We enjoyed the second market more than the first, and my fancy was getting quite the work out. So hoping kids aren’t reading this. There were some beautiful old plates, bowls, and silverware sets; all antiques. Even got a history on the mending of old broken ornamental bowl, serving plates, that were mended a hundred years ago. Seems this traveling metal smith would go from town to town and the residents would bring out their nice plates that may have broken, and this gentleman would piece them back together with these malleable staple devices, which was usually the sign of an important plate, or ye olde pissed parents who wanted to teach their ye spoiled clumsy kids a lesson.
Thursday, April 1, 2010
The “La Sauvetat Du Dropt sans frontieres” presentation was a success. The whole town, it seemed, turned out. I was impressed by the effort of the council, the presentation was informative, fun, and completely worth it.
The evening started out with us leaving our rented farmhouse and driving into town to pick up Madame Delaporte. She is our French teacher, who does a lot more of filling us in on her French history, than the actual teaching French. I must say that after we had a few “lessons” with her, we pretty much knew that it was more of a life lesson than a language lesson. But that was O.K. as it provided all involved with a nice change of pace, and that’s why we’re here. So we meander down the local road from her little apartment in Eymet to La Sauvetat Du Dropt, and arrive at the meeting hall. After helping Madame into the hall, I park the Citroen and join the crowd. The set-up is local, Mayberry RFD local. We had all helped decorate and unstack chairs and arrange them in rows earlier in the day, the music they have piped in is the Star Wars theme, ( to inspire a journey ) and after everyone is seated, it starts.
One of the Council members (Germaine ) takes the microphone and with the aid of an English speaking woman ( Claire ) describes the journey that all these “actors” will take them. After the English interpretation, the first guest is called up.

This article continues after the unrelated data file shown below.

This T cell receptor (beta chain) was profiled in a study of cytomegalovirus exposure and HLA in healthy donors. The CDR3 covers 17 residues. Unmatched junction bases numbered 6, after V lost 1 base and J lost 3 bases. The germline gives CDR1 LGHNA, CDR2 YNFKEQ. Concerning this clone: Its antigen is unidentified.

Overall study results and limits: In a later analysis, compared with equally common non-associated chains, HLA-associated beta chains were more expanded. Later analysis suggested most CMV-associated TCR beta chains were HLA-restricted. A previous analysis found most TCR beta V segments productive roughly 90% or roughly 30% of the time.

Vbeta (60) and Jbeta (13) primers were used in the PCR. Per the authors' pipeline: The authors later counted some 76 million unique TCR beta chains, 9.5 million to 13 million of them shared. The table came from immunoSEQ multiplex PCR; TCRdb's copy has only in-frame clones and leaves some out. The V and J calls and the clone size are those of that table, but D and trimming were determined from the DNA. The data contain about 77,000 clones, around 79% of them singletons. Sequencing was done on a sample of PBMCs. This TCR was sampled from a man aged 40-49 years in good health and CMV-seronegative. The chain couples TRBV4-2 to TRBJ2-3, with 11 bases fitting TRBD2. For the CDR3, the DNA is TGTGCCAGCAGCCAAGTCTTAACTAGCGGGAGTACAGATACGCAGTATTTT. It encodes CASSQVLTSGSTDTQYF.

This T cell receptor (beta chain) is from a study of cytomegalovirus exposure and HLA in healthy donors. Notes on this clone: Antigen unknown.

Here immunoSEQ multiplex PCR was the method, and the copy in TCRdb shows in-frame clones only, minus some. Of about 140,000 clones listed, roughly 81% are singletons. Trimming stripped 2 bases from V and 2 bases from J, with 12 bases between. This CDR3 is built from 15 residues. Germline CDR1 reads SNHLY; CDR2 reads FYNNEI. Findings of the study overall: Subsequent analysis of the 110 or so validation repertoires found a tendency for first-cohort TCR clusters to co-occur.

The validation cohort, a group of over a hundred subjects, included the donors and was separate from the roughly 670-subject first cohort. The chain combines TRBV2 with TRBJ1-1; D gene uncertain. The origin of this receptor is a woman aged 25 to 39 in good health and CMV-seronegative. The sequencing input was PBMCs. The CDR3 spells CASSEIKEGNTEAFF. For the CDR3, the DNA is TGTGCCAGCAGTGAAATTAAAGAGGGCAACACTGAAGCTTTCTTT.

Danny and Claire- Belgium
In a presentation full of history and color the Belgian country is described. He is from Antan (?) near Antwerp, the city know for diamonds, and a coastal picturesque beauty.
Carol and John Phillips -Cornwall
John gave a very nice speech, about Cornwall, noted for it mines and the wonderful Biosphere project. He had everyone in the audience cracking up when he noted, “In the bottom of every hole, there’s a good chance someone from Cornwall will be at the bottom“. Nice pictorial history of the area, and the people, charming.
Hank, Cindy, and Caleigh- USA
Aside from my hand shaking as I tried to read French, the audience did appreciate when the photo of the Statue of Liberty was shown, I pointed to it and said clearly, “ Merci beaucoup pour le cadeau” ( Thank you very much for the Present) and actually got a round of applause, and a lot of smiles. I’m sure we sent a thank you card? When I handed over the mic to Cindy for her chapter, she did really well, and elicited a laugh as well. Caleigh spoke seamlessly and we were done. As we left the stage, somehow the canvas screen material got stuck in my zipper and I pantsed myself, and pulled down the screen, Of course I didn’t. Jeeze, give me some credit.